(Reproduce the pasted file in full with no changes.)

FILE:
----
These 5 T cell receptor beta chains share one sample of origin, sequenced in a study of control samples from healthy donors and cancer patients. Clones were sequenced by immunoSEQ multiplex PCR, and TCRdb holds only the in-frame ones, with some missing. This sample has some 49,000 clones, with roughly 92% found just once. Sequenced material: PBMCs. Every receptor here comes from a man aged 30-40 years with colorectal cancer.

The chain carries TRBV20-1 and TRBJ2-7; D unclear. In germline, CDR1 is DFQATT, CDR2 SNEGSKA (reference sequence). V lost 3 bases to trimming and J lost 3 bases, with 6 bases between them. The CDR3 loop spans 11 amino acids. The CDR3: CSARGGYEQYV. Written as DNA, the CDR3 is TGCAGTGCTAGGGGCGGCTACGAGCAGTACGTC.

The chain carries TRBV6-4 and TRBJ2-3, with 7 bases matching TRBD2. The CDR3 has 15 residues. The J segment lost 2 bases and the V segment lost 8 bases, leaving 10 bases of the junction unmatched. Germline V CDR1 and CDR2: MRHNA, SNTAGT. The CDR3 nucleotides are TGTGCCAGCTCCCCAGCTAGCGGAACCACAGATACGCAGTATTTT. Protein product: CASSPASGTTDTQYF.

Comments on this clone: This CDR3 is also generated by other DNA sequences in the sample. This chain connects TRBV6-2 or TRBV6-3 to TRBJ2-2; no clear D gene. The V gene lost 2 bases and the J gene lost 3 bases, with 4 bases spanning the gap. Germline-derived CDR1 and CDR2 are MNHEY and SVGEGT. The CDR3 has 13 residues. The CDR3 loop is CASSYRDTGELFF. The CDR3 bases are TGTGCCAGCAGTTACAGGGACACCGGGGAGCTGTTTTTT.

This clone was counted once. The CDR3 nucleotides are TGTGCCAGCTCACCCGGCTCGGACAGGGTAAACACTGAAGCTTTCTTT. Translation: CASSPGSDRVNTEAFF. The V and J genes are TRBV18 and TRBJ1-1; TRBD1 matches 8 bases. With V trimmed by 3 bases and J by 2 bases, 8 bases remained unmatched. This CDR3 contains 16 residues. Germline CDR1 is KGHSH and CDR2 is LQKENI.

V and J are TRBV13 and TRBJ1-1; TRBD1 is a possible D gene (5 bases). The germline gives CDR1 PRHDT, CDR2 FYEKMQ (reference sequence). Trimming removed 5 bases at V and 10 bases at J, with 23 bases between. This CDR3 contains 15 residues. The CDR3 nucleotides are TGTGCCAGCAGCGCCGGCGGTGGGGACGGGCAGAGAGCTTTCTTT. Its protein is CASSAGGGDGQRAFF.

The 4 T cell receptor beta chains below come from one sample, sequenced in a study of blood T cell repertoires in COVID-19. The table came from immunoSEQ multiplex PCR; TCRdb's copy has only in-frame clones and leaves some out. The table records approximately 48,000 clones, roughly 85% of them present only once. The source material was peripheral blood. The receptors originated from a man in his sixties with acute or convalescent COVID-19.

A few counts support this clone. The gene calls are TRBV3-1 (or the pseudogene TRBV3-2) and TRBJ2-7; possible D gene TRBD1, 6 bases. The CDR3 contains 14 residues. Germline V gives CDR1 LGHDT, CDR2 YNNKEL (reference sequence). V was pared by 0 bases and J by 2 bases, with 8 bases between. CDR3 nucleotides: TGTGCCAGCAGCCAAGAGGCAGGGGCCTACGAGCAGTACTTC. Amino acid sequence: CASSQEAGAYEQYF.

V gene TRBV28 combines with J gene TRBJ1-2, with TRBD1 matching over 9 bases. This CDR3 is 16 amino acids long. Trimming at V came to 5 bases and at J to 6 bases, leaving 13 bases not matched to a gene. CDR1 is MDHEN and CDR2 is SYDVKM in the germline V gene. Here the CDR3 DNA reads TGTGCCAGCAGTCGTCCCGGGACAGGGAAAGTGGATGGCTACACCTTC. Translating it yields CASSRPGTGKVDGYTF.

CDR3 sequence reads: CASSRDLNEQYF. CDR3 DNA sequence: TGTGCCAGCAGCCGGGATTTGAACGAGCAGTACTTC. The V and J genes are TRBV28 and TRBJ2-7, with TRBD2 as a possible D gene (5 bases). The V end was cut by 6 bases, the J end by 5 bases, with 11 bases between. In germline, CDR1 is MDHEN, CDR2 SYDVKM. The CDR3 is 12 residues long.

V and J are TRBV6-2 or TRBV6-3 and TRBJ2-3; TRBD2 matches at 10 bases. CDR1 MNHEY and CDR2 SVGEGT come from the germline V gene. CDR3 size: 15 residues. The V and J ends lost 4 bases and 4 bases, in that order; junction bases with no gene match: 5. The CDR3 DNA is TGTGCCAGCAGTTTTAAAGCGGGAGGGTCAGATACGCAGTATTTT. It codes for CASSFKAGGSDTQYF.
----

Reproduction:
These 5 T cell receptor beta chains share one sample of origin, sequenced in a study of control samples from healthy donors and cancer patients. Clones were sequenced by immunoSEQ multiplex PCR, and TCRdb holds only the in-frame ones, with some missing. This sample has some 49,000 clones, with roughly 92% found just once. Sequenced material: PBMCs. Every receptor here comes from a man aged 30-40 years with colorectal cancer.

The chain carries TRBV20-1 and TRBJ2-7; D unclear. In germline, CDR1 is DFQATT, CDR2 SNEGSKA (reference sequence). V lost 3 bases to trimming and J lost 3 bases, with 6 bases between them. The CDR3 loop spans 11 amino acids. The CDR3: CSARGGYEQYV. Written as DNA, the CDR3 is TGCAGTGCTAGGGGCGGCTACGAGCAGTACGTC.

The chain carries TRBV6-4 and TRBJ2-3, with 7 bases matching TRBD2. The CDR3 has 15 residues. The J segment lost 2 bases and the V segment lost 8 bases, leaving 10 bases of the junction unmatched. Germline V CDR1 and CDR2: MRHNA, SNTAGT. The CDR3 nucleotides are TGTGCCAGCTCCCCAGCTAGCGGAACCACAGATACGCAGTATTTT. Protein product: CASSPASGTTDTQYF.

Comments on this clone: This CDR3 is also generated by other DNA sequences in the sample. This chain connects TRBV6-2 or TRBV6-3 to TRBJ2-2; no clear D gene. The V gene lost 2 bases and the J gene lost 3 bases, with 4 bases spanning the gap. Germline-derived CDR1 and CDR2 are MNHEY and SVGEGT. The CDR3 has 13 residues. The CDR3 loop is CASSYRDTGELFF. The CDR3 bases are TGTGCCAGCAGTTACAGGGACACCGGGGAGCTGTTTTTT.

This clone was counted once. The CDR3 nucleotides are TGTGCCAGCTCACCCGGCTCGGACAGGGTAAACACTGAAGCTTTCTTT. Translation: CASSPGSDRVNTEAFF. The V and J genes are TRBV18 and TRBJ1-1; TRBD1 matches 8 bases. With V trimmed by 3 bases and J by 2 bases, 8 bases remained unmatched. This CDR3 contains 16 residues. Germline CDR1 is KGHSH and CDR2 is LQKENI.

V and J are TRBV13 and TRBJ1-1; TRBD1 is a possible D gene (5 bases). The germline gives CDR1 PRHDT, CDR2 FYEKMQ (reference sequence). Trimming removed 5 bases at V and 10 bases at J, with 23 bases between. This CDR3 contains 15 residues. The CDR3 nucleotides are TGTGCCAGCAGCGCCGGCGGTGGGGACGGGCAGAGAGCTTTCTTT. Its protein is CASSAGGGDGQRAFF.

The 4 T cell receptor beta chains below come from one sample, sequenced in a study of blood T cell repertoires in COVID-19. The table came from immunoSEQ multiplex PCR; TCRdb's copy has only in-frame clones and leaves some out. The table records approximately 48,000 clones, roughly 85% of them present only once. The source material was peripheral blood. The receptors originated from a man in his sixties with acute or convalescent COVID-19.

A few counts support this clone. The gene calls are TRBV3-1 (or the pseudogene TRBV3-2) and TRBJ2-7; possible D gene TRBD1, 6 bases. The CDR3 contains 14 residues. Germline V gives CDR1 LGHDT, CDR2 YNNKEL (reference sequence). V was pared by 0 bases and J by 2 bases, with 8 bases between. CDR3 nucleotides: TGTGCCAGCAGCCAAGAGGCAGGGGCCTACGAGCAGTACTTC. Amino acid sequence: CASSQEAGAYEQYF.

V gene TRBV28 combines with J gene TRBJ1-2, with TRBD1 matching over 9 bases. This CDR3 is 16 amino acids long. Trimming at V came to 5 bases and at J to 6 bases, leaving 13 bases not matched to a gene. CDR1 is MDHEN and CDR2 is SYDVKM in the germline V gene. Here the CDR3 DNA reads TGTGCCAGCAGTCGTCCCGGGACAGGGAAAGTGGATGGCTACACCTTC. Translating it yields CASSRPGTGKVDGYTF.

CDR3 sequence reads: CASSRDLNEQYF. CDR3 DNA sequence: TGTGCCAGCAGCCGGGATTTGAACGAGCAGTACTTC. The V and J genes are TRBV28 and TRBJ2-7, with TRBD2 as a possible D gene (5 bases). The V end was cut by 6 bases, the J end by 5 bases, with 11 bases between. In germline, CDR1 is MDHEN, CDR2 SYDVKM. The CDR3 is 12 residues long.

V and J are TRBV6-2 or TRBV6-3 and TRBJ2-3; TRBD2 matches at 10 bases. CDR1 MNHEY and CDR2 SVGEGT come from the germline V gene. CDR3 size: 15 residues. The V and J ends lost 4 bases and 4 bases, in that order; junction bases with no gene match: 5. The CDR3 DNA is TGTGCCAGCAGTTTTAAAGCGGGAGGGTCAGATACGCAGTATTTT. It codes for CASSFKAGGSDTQYF.